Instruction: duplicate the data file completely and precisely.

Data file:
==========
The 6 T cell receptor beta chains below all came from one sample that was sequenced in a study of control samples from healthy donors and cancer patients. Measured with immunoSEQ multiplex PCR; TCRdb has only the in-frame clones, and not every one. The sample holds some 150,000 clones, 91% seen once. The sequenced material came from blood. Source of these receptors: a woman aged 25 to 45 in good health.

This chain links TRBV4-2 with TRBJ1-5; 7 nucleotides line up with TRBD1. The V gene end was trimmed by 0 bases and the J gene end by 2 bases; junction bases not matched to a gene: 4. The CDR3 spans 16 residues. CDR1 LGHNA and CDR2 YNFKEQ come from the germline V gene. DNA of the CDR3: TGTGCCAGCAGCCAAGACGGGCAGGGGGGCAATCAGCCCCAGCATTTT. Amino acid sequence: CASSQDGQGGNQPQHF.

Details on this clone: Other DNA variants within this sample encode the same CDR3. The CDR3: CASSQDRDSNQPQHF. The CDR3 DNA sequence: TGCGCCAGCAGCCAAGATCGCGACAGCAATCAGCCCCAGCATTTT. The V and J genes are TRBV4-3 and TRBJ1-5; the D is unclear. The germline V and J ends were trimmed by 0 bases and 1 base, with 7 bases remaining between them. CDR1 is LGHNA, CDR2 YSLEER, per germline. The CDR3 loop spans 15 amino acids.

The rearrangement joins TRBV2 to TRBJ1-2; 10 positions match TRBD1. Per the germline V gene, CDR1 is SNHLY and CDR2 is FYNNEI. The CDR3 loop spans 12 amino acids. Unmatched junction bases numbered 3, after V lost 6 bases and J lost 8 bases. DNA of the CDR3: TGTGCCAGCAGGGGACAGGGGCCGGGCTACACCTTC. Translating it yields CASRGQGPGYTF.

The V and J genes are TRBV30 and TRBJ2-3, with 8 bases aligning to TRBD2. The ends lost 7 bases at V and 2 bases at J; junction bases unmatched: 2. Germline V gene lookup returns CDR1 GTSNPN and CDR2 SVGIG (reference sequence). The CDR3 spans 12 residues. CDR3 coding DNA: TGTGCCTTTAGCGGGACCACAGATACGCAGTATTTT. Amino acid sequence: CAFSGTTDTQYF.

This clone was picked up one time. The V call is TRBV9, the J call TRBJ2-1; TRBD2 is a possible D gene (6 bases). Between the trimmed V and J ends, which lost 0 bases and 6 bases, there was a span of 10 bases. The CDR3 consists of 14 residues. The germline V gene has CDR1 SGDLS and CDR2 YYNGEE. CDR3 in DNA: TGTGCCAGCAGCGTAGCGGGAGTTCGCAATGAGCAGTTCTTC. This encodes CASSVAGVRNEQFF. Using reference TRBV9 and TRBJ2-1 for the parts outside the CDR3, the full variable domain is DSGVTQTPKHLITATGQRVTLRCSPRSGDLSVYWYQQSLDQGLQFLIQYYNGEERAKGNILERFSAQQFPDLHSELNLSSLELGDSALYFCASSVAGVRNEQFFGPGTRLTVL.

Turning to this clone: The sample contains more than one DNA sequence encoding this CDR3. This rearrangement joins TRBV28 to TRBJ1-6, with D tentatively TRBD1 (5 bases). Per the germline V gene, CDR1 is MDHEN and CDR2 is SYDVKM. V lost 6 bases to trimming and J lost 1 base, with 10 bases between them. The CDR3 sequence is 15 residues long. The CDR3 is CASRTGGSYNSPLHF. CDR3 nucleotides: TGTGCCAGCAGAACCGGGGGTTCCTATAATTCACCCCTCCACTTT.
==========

The 6 T cell receptor beta chains below all came from one sample that was sequenced in a study of control samples from healthy donors and cancer patients. Measured with immunoSEQ multiplex PCR; TCRdb has only the in-frame clones, and not every one. The sample holds some 150,000 clones, 91% seen once. The sequenced material came from blood. Source of these receptors: a woman aged 25 to 45 in good health.

This chain links TRBV4-2 with TRBJ1-5; 7 nucleotides line up with TRBD1. The V gene end was trimmed by 0 bases and the J gene end by 2 bases; junction bases not matched to a gene: 4. The CDR3 spans 16 residues. CDR1 LGHNA and CDR2 YNFKEQ come from the germline V gene. DNA of the CDR3: TGTGCCAGCAGCCAAGACGGGCAGGGGGGCAATCAGCCCCAGCATTTT. Amino acid sequence: CASSQDGQGGNQPQHF.

Details on this clone: Other DNA variants within this sample encode the same CDR3. The CDR3: CASSQDRDSNQPQHF. The CDR3 DNA sequence: TGCGCCAGCAGCCAAGATCGCGACAGCAATCAGCCCCAGCATTTT. The V and J genes are TRBV4-3 and TRBJ1-5; the D is unclear. The germline V and J ends were trimmed by 0 bases and 1 base, with 7 bases remaining between them. CDR1 is LGHNA, CDR2 YSLEER, per germline. The CDR3 loop spans 15 amino acids.

The rearrangement joins TRBV2 to TRBJ1-2; 10 positions match TRBD1. Per the germline V gene, CDR1 is SNHLY and CDR2 is FYNNEI. The CDR3 loop spans 12 amino acids. Unmatched junction bases numbered 3, after V lost 6 bases and J lost 8 bases. DNA of the CDR3: TGTGCCAGCAGGGGACAGGGGCCGGGCTACACCTTC. Translating it yields CASRGQGPGYTF.

The V and J genes are TRBV30 and TRBJ2-3, with 8 bases aligning to TRBD2. The ends lost 7 bases at V and 2 bases at J; junction bases unmatched: 2. Germline V gene lookup returns CDR1 GTSNPN and CDR2 SVGIG (reference sequence). The CDR3 spans 12 residues. CDR3 coding DNA: TGTGCCTTTAGCGGGACCACAGATACGCAGTATTTT. Amino acid sequence: CAFSGTTDTQYF.

This clone was picked up one time. The V call is TRBV9, the J call TRBJ2-1; TRBD2 is a possible D gene (6 bases). Between the trimmed V and J ends, which lost 0 bases and 6 bases, there was a span of 10 bases. The CDR3 consists of 14 residues. The germline V gene has CDR1 SGDLS and CDR2 YYNGEE. CDR3 in DNA: TGTGCCAGCAGCGTAGCGGGAGTTCGCAATGAGCAGTTCTTC. This encodes CASSVAGVRNEQFF. Using reference TRBV9 and TRBJ2-1 for the parts outside the CDR3, the full variable domain is DSGVTQTPKHLITATGQRVTLRCSPRSGDLSVYWYQQSLDQGLQFLIQYYNGEERAKGNILERFSAQQFPDLHSELNLSSLELGDSALYFCASSVAGVRNEQFFGPGTRLTVL.

Turning to this clone: The sample contains more than one DNA sequence encoding this CDR3. This rearrangement joins TRBV28 to TRBJ1-6, with D tentatively TRBD1 (5 bases). Per the germline V gene, CDR1 is MDHEN and CDR2 is SYDVKM. V lost 6 bases to trimming and J lost 1 base, with 10 bases between them. The CDR3 sequence is 15 residues long. The CDR3 is CASRTGGSYNSPLHF. CDR3 nucleotides: TGTGCCAGCAGAACCGGGGGTTCCTATAATTCACCCCTCCACTTT.